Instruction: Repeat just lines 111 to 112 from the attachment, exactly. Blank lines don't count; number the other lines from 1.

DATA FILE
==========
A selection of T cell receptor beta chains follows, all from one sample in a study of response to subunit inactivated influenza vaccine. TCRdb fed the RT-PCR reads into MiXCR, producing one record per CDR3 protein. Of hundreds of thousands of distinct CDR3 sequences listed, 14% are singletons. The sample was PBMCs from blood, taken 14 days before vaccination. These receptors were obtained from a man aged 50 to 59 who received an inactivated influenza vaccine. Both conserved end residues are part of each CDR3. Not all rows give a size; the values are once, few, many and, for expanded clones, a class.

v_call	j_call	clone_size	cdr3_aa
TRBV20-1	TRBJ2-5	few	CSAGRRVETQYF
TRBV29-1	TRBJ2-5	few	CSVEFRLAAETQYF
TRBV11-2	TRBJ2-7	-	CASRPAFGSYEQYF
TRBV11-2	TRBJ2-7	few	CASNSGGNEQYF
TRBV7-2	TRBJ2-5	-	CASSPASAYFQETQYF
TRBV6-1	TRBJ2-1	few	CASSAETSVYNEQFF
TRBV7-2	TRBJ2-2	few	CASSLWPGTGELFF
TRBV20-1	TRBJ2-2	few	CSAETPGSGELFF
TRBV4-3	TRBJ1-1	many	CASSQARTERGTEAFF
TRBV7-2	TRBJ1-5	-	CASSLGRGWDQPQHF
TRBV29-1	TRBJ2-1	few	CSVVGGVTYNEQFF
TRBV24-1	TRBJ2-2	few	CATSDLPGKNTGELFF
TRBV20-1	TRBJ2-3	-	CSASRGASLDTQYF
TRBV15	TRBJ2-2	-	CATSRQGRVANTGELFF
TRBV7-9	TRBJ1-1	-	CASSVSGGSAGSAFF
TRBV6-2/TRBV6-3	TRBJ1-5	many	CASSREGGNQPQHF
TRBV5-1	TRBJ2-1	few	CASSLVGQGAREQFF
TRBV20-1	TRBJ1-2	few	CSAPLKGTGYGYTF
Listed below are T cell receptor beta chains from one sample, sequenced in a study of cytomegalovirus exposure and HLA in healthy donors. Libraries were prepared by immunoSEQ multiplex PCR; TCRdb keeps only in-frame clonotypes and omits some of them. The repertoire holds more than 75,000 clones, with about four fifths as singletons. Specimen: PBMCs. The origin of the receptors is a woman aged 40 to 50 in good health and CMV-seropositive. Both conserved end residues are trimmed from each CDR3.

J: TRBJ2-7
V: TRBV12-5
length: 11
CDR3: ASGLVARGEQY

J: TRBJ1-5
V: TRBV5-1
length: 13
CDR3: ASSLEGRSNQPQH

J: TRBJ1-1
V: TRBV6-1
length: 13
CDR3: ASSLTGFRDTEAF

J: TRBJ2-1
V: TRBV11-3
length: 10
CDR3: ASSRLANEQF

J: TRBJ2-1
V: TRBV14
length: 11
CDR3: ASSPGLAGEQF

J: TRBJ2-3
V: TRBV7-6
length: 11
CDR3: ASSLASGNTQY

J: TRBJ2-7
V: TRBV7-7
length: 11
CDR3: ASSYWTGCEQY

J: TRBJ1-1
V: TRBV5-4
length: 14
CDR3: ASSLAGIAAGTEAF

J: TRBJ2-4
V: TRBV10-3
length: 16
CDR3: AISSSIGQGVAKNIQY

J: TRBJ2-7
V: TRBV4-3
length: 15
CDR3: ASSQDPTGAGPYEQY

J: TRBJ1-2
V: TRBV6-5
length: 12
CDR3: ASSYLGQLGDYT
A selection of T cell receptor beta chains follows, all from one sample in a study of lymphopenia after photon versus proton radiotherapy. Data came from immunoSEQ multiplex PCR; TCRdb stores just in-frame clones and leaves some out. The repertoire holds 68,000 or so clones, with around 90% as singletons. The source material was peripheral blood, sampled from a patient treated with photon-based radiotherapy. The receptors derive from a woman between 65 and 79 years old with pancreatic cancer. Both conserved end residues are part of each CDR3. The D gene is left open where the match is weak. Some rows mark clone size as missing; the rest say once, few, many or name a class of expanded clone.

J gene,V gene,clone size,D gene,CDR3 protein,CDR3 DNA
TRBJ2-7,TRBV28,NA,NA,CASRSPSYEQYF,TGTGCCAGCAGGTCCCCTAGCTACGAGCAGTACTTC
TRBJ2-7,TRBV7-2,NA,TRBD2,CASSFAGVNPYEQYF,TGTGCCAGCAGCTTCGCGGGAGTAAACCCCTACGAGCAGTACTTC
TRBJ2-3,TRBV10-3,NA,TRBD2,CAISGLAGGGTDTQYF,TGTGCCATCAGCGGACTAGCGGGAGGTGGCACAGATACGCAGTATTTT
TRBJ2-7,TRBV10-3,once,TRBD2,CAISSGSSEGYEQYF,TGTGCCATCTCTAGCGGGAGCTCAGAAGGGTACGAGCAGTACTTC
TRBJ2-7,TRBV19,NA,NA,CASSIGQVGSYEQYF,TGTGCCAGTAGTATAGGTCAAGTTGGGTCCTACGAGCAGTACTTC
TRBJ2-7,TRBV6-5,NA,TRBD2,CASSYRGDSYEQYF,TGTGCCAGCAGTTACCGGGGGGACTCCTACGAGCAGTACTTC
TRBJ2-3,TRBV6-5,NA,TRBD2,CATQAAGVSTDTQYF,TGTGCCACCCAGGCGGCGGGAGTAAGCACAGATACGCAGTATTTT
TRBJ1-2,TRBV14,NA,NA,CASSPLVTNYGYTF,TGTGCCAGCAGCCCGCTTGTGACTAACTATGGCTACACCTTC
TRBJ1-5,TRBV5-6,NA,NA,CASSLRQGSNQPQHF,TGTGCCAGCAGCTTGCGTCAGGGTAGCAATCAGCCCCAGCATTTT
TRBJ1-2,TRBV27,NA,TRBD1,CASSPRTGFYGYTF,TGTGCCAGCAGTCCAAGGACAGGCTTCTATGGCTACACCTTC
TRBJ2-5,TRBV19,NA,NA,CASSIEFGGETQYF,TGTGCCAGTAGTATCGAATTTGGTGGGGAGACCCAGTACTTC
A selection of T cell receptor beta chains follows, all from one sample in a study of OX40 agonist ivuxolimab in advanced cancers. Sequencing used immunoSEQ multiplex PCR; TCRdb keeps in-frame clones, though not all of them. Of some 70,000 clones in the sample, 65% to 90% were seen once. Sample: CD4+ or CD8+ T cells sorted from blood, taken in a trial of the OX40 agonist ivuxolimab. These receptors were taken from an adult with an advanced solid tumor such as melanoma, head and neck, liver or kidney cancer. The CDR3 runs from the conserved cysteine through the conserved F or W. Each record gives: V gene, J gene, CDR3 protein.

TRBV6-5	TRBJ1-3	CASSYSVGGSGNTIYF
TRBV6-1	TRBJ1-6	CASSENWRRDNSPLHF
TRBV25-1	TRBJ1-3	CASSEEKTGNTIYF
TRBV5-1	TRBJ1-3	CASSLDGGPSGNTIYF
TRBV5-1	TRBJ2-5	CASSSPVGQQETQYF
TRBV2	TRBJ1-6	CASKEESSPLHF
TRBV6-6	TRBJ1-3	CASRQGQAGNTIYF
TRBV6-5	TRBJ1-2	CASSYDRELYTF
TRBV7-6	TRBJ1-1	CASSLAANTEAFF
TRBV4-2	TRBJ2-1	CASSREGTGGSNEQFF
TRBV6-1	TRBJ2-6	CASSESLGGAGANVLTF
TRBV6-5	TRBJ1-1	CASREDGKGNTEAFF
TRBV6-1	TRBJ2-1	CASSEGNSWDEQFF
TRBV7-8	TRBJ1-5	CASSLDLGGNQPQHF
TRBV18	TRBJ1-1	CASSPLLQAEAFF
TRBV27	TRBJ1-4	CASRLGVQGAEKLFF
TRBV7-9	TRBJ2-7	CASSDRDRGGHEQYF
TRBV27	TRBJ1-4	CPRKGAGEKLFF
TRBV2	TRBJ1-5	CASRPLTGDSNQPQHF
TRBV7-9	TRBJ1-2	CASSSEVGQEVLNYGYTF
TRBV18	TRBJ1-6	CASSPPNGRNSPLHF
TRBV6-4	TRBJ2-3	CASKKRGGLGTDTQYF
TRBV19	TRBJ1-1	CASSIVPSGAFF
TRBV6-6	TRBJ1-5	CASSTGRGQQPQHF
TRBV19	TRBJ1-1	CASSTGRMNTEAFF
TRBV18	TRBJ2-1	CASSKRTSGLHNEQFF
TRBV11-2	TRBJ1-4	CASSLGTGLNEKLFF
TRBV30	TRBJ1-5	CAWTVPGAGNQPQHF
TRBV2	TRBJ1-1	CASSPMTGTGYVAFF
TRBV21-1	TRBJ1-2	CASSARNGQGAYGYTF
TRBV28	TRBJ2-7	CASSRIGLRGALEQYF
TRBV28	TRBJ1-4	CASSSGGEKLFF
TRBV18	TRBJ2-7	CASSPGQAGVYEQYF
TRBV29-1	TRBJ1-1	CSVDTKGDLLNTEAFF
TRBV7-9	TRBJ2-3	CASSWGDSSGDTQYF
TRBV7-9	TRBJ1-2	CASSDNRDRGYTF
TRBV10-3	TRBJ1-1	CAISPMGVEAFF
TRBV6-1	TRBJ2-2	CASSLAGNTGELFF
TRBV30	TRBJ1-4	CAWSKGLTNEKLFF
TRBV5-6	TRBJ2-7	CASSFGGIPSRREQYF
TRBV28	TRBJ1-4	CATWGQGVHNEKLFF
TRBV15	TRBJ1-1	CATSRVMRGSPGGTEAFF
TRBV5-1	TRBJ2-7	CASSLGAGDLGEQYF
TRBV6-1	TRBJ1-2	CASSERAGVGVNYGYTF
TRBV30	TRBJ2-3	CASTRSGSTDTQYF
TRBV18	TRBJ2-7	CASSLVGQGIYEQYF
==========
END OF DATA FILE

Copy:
TRBV28	TRBJ1-4	CASSSGGEKLFF
TRBV18	TRBJ2-7	CASSPGQAGVYEQYF